Lack of GOP support for civil rights shows insensitivity
As talk of the sequestration grew louder and louder in the United States, a less gripping but far more fundamental issue at the heart of American society was quietly being resolved on Capitol Hill.
After expiring in 2011, the Violence Against Women ActÂ was reauthorized by both the House of Representatives and the Senate and will go onto President Barack Obamaâs desk, where the president will happily sign it into law. The renewal also carries with it a reinstatement of the Trafficking Victims Protection Act, which provides essential medical services to victims of human trafficking.
The only opposition to the bill came from 138 Republican congressmen and 22 Republican senators, well over half of the partyâs elected presence on Capitol Hill. For them, concerns over new provisions expanding protection to the LGBT community and immigrants overruled the need to better help women and victims of the sex trade needing redress and comfort when faced with domestic violence or sexual crimes.
The idea that VAWA sat for more than a year is sign enough of a dysfunctional government, but thatâs not quite the heart of the issue.
Though lack of support for same-sex marriage and illegal immigrants within the GOP is not new or surprising, the battle over VAWA reveals a party in deep political trouble because of its outdated views on social equality.
Initially signed into law in 1994, the Violence Against Women Act is a landmark piece of legislation that improves the criminal justice response to violence against women and improves victimsâ access to services to both feel safe and rebuild their lives. Since the billâs passage, intimate partner violence has declined 67 percent, and the rate of intimate partner homicide for females has declined by 35 percent, according to the White Houseâs official website. Every woman in the Senate voted to reauthorize VAWA, and it is unconscionable that GOP objections to the extension of the law to the LGBT community blocked the law from being reauthorized when it expired in October 2011.
Attitudes like these are not forgotten by voters, especially those that are most affected by the law. Obamaâs victory over Gov. Mitt Romney with 55 percent of the female vote in the 2012 election is proof enough of that.
Not to be deterred, some members of the GOP demonstrated awareness of their lack of support from women, but simultaneously demonstrated their ignorance over equally important groups, such as homosexual and transgender people.
Though 87 of the GOPâs more enlightened representatives supported the final version of the House bill, the majority of the party opted to first hold a vote on the GOPâs version of the bill, which stripped all references to âsexual orientationâ and âgender identityâ when it came to classifying groups who qualify as underserved communities, essentially making them ineligible to receive those services.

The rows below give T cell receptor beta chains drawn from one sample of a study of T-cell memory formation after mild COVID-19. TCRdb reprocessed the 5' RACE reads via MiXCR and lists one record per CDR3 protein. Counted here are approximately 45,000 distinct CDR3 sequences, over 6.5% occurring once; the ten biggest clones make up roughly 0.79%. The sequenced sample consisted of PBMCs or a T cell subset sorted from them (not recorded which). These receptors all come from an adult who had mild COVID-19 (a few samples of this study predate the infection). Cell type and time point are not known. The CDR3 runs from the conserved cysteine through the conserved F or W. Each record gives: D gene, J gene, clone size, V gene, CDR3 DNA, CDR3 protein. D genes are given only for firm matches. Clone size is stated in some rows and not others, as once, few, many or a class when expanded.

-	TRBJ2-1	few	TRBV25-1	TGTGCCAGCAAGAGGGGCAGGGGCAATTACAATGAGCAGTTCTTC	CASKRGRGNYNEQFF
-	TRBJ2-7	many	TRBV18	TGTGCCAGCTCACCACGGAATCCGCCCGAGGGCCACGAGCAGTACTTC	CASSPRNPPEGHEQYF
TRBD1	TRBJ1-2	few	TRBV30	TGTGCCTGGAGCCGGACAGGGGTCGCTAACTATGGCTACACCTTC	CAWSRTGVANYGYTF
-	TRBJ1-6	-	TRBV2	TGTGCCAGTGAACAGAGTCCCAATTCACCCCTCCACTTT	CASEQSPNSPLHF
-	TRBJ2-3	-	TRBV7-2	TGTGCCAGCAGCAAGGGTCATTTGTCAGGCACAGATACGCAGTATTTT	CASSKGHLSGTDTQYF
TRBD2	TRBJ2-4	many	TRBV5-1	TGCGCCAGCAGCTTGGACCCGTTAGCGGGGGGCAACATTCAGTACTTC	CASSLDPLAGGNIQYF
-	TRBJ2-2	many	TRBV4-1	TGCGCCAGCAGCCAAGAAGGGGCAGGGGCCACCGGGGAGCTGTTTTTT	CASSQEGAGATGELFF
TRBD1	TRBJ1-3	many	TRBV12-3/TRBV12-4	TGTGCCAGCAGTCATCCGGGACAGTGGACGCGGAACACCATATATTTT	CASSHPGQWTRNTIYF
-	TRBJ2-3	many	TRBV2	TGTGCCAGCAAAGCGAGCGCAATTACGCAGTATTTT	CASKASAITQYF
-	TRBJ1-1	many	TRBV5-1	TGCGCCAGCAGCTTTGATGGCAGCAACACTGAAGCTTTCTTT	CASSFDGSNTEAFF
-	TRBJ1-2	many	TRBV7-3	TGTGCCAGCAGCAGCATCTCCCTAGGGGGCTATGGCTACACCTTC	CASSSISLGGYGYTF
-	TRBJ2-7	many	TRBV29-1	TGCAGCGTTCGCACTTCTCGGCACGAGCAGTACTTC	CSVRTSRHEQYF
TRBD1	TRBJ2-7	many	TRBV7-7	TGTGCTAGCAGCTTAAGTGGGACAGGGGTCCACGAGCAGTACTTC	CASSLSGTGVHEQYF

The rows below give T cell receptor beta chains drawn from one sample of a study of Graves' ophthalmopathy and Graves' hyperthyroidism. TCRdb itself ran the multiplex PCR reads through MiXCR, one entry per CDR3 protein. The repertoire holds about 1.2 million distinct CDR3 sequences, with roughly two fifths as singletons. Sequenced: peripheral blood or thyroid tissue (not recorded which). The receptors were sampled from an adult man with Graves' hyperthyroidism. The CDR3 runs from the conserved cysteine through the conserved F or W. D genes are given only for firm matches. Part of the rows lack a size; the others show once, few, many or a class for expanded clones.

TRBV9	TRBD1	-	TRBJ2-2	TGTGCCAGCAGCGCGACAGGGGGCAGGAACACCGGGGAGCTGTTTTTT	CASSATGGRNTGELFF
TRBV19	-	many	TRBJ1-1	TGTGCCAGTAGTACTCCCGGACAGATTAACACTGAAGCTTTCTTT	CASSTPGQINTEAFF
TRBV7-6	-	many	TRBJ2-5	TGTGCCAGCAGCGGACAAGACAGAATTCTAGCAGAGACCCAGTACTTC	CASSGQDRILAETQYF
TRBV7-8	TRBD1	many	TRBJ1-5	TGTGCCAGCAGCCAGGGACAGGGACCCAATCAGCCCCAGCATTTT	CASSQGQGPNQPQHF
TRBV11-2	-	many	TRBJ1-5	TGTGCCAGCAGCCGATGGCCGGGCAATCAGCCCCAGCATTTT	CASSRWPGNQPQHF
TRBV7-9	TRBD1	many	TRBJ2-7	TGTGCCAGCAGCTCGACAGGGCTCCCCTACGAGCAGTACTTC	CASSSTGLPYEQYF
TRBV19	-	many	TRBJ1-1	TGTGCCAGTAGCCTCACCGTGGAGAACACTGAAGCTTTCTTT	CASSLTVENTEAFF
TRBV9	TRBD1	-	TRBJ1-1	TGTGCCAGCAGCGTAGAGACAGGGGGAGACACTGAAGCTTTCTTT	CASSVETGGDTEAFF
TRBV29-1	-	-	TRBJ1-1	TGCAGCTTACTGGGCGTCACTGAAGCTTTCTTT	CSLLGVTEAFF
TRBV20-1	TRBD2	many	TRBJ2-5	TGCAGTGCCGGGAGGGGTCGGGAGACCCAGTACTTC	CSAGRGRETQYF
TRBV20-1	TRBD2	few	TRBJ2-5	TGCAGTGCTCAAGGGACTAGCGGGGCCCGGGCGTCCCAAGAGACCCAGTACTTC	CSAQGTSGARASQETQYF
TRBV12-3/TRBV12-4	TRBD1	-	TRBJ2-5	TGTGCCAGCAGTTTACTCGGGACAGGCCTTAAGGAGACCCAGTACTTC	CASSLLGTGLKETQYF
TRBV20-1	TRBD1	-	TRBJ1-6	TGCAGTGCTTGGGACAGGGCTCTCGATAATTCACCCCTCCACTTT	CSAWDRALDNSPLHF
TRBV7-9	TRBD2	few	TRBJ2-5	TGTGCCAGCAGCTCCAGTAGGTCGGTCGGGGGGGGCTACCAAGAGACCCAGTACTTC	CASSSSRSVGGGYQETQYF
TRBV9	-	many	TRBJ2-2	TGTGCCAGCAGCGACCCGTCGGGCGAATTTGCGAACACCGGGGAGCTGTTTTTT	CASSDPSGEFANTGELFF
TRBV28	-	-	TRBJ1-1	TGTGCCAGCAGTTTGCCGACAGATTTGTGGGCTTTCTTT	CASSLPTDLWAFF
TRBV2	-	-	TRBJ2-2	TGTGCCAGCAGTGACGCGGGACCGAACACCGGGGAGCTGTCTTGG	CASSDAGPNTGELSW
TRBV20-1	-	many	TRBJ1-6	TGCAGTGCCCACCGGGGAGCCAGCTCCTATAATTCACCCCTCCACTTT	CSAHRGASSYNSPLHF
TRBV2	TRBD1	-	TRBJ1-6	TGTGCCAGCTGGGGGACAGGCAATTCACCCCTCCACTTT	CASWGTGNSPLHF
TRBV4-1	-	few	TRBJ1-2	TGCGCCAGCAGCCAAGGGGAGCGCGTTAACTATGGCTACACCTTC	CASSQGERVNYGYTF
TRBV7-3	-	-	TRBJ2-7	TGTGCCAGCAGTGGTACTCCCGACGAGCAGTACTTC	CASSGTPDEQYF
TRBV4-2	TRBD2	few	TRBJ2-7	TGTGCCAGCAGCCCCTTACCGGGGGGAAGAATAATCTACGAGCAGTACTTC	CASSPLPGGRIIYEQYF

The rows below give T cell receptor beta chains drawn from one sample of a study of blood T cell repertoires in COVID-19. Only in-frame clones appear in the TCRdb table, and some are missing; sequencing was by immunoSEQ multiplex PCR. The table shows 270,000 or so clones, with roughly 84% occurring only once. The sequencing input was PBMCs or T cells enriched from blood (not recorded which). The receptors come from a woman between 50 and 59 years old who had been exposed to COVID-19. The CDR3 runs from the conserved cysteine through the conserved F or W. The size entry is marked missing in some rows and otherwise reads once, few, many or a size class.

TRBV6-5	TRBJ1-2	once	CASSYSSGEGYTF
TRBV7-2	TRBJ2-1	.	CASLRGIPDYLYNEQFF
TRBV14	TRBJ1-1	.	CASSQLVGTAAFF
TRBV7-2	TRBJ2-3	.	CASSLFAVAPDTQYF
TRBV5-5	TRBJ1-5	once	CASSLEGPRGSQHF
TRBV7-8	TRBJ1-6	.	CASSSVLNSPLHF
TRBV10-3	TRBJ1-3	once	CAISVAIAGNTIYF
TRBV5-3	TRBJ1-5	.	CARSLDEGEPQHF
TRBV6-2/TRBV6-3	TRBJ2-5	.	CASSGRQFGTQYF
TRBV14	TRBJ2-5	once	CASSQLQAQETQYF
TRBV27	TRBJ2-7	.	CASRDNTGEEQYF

Not only did the measure fail, but its failure reveals a sick sense of priority within the GOP, which is apparently willing to continue denying services to victims of domestic violence and human trafficking to make a statement about the partyâs refusal to support gay and transgender rights. Itâs further evidence that some members of the Republican Party view politics as a game and are largely blind to the impact their decisions have on real people.
The alternate version that Speaker of the House John Boehner allowed to come to a vote is additionally preposterous, because it appears to be a political move that allowed those republicans who didnât vote for the final bill to say that they supported a version of it. Boehner must have known that the alternate version didnât have a chance of passing, but he allowed it to come to a vote anyway, at best just wasting time and at worst providing a cover for those who didnât want the original version to pass.
Consider republican Congressman Steve King, who voted for the alternate bill (not the bill that became law), and posted the following misleading quote to his website: âToday I voted in support of the House version to see that victims of domestic violence and sexual assault have access to the resources and protection when they need it the most.â
Something we can be sure King will not follow up with is an explanation that the very version he voted for did not become law and was even rejected by some members of his own party.
Itâs time for the Republican Party to start seeing the forest for the trees when it comes to important legislation such as VAWA, regardless of small disagreements with the billâs language. Playing political games with essential services for victims of crimes is no way to represent constituents. Fiddling thumbs while denying services to the LGBT community does not bode well for the future, and the 87 republicans who voted in support of the final version should be commended.
If only the rest of the GOP would follow their lead.
Nathaniel Haas is a freshman majoring in economics and political science.Â